Yes, we all know that it exists. Nothing brings finger-wagging faster in our direction than a good conflict. Disgusted, annoyed and sarcastic comments abound – if that’s the church, heaven help us! See how these Christians hate one another … etc.


Well, fair enough. We do squabble and disagree, and when it’s on something that the secular world has an interest in, woe betide us if we do not come out on their side.

But is conflict and disagreement in the church automatically a bad thing?

First of all, we are all different. Christians believe we are created that way. The fact that we’re different is part of God’s image in us – and think what a crashing bore it would be if we were all the same.


Second, we believe that we were given freedom. For this to be true freedom, resulting in real choices and opportunities, it must hold within itself the possibility of conflict.

This inevitably means that we are going to disagree. Trouble is – everyone thinks this is a Bad Thing – especially in the church.

But is this right? Certainly, conflict can turn bad – when we oppress, when we try to lord it over others, when we won’t listen, when we discount other people’s opinions and feelings, when we avoid, when we blame, when we refuse to look at ourselves and ask ourselves what our contribution might be to this conflict.

Everyone is inclined to think that we are ‘supposed’ to be nice all the time. But I think that ‘niceness’ has a lot to answer for.

John Paul Lederer puts it best when he talks about the ‘Unspoken Ten Commandments of Conflict‘ in the church.

1. Thou shalt be nice. Always be nice. Niceness is the essence of Christianity.

2. Thou shalt not confront each other. Confrontation is nasty and unmanageable. If in doubt, refer to (1).

3. Thou shalt not listen to thine enemy. Prepare thy defence while he is still speaking.

4. Speak not with contentious folks who disagree with thee. Thou shalt seek out thy friends, and talk about these others behind their backs. By speaking only with those with whom thou dost agree, thou shalt experience self-righteousness.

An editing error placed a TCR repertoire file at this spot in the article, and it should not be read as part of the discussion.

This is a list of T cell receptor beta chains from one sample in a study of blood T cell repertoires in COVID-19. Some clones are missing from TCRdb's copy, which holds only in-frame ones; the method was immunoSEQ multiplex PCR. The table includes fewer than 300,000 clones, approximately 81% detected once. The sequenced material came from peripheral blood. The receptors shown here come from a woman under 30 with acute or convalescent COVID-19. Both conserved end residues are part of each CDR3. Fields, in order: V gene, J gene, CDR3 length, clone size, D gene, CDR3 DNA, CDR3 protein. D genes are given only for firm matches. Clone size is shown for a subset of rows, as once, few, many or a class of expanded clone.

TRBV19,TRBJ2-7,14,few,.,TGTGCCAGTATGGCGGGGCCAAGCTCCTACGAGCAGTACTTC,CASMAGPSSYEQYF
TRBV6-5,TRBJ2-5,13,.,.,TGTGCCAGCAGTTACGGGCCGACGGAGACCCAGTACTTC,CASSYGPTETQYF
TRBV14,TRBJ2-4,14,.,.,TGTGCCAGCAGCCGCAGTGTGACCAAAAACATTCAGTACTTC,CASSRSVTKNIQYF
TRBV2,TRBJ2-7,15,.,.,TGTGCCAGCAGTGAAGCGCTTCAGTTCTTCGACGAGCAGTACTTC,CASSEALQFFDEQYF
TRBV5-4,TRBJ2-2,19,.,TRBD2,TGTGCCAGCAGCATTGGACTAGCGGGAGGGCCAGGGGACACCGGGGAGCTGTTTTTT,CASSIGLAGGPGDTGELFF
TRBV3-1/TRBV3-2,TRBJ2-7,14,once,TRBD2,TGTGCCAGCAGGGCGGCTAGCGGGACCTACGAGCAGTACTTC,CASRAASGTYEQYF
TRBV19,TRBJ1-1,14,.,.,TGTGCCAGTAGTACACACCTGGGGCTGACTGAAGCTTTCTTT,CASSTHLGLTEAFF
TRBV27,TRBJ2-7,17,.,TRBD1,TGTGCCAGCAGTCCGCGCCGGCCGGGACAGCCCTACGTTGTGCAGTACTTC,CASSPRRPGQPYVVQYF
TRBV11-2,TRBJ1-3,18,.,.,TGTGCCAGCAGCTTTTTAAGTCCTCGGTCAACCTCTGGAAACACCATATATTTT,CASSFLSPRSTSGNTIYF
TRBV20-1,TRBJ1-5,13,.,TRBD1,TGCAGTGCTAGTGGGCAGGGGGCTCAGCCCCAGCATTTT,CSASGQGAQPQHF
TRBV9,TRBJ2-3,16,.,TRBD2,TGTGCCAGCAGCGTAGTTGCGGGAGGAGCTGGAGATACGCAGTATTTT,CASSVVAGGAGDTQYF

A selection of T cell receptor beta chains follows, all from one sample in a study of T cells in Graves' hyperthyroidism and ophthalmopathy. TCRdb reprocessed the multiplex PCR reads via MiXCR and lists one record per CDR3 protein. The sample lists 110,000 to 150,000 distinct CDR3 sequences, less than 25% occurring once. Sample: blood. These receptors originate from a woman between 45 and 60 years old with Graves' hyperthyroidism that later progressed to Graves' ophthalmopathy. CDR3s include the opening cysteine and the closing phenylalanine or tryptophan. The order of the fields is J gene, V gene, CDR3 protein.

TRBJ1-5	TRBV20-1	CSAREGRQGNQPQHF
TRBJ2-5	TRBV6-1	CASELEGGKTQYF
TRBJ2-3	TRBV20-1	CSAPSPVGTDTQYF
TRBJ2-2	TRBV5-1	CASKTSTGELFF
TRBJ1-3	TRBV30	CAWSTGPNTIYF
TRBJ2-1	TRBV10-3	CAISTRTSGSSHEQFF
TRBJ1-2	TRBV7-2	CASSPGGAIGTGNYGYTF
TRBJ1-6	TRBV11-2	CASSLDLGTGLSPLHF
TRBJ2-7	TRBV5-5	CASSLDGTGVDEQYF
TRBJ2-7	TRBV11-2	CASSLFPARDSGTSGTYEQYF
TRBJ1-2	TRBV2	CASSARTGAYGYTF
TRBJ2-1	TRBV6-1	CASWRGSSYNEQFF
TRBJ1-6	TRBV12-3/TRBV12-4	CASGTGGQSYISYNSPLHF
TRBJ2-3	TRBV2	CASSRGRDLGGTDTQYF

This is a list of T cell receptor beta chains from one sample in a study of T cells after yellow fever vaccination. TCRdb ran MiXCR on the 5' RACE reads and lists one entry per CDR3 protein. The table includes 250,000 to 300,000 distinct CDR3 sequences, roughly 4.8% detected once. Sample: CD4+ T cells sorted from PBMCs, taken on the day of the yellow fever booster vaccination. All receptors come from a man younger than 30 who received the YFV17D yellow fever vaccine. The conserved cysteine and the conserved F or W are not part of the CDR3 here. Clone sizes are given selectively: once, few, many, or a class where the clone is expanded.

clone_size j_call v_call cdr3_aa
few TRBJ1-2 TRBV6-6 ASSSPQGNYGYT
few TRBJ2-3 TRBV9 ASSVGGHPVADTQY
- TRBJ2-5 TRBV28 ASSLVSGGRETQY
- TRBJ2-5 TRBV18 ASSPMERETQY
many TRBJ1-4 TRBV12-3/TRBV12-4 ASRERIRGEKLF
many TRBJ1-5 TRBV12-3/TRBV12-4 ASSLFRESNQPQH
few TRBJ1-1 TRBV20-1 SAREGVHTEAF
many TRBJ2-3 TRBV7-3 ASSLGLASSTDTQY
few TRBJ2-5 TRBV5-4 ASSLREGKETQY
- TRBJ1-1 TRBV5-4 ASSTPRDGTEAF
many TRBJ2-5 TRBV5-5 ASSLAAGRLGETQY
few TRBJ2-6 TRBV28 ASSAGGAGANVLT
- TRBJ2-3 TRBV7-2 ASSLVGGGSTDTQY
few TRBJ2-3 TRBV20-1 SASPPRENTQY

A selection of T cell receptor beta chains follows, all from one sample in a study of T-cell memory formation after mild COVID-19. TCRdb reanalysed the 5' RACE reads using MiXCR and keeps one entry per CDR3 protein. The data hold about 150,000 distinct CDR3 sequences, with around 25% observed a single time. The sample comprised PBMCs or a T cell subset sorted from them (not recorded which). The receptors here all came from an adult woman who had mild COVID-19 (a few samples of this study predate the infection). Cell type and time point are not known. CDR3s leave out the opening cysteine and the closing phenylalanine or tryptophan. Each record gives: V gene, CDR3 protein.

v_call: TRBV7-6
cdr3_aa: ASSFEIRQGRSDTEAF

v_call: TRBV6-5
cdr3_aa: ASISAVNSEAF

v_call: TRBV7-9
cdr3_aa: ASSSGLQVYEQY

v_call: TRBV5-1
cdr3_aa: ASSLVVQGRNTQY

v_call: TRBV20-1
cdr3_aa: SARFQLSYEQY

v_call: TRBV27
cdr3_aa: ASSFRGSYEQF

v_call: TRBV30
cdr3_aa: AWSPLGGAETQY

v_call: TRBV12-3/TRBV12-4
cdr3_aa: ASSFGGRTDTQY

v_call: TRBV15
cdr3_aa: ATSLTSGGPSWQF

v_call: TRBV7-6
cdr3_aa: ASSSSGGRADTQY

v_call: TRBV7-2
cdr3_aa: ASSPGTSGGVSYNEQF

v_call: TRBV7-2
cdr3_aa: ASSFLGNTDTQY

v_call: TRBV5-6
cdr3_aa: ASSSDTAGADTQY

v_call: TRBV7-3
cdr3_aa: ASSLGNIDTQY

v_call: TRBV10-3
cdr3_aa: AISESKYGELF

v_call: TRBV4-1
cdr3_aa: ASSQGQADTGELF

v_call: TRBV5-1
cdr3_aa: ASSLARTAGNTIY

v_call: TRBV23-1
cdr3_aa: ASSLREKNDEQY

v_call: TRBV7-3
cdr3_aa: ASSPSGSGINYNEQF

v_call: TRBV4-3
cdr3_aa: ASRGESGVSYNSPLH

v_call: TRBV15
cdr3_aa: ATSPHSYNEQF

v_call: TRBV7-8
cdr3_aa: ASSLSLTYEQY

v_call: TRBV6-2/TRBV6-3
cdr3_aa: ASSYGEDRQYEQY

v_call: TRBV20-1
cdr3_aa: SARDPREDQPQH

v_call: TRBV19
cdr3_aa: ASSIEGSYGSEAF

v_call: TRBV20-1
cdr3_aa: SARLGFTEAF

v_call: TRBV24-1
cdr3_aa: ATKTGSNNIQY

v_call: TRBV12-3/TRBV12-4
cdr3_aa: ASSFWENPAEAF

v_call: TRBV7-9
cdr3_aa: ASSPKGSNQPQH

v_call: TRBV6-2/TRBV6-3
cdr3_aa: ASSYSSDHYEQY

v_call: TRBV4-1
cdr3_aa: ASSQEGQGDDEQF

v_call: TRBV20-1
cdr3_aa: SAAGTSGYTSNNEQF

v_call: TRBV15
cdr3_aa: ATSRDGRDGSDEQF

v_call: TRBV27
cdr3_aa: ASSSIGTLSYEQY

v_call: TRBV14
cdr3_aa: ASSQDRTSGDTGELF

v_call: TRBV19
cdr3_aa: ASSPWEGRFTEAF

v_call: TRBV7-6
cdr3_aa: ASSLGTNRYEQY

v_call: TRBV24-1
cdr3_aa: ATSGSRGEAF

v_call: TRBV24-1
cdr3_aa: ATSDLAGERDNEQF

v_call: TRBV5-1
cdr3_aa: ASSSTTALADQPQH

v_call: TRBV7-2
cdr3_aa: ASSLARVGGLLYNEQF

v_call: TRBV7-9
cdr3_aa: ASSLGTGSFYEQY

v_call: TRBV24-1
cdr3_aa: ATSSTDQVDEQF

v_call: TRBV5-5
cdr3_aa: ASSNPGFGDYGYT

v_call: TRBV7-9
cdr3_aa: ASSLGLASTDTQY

5. Remember thou art noble and decent and shalt not show thine emotions in public.

6. Men, be rational: it is better to be superior to the conflict and remain silent.

7. Women, thou shalt not defend thyself. Thou shalt be prepared to have thine opinions ignored, realizing that those same opinions may become valid if later stated by a man. Thou mayest not say so, however.

8. If thou dost not approve of the way things are going in the church, thou shalt blame the minister. Verily I say, blame him or her: or if thou likest him, blame the church council: and if not they, then blame ‘them’. Where there is nobody to blame in the church, then leave.

9. If thou must confront, save it for the biggest and most important meeting of the year. This is thine audience – use it mightily.

10. In a holy nutshell, brethren and sustren, thou shalt not have conflict in the church, for conflict is sin.


More wisdom from Lederer anon!

(Taken from his Journey Towards Reconciliation. 1999, Herald Press)




  1. That conflict Ten Commandments is hilarious!

    I got to say if anyone believes that any form of disagrement is bad hasn’t read the New Testament very well.


    1. Hi Ben, thanks for your comment! I’ve got some other stuff on my BCUK blog from Lederer if you’re interested. Such a wise and thoughtful writer.


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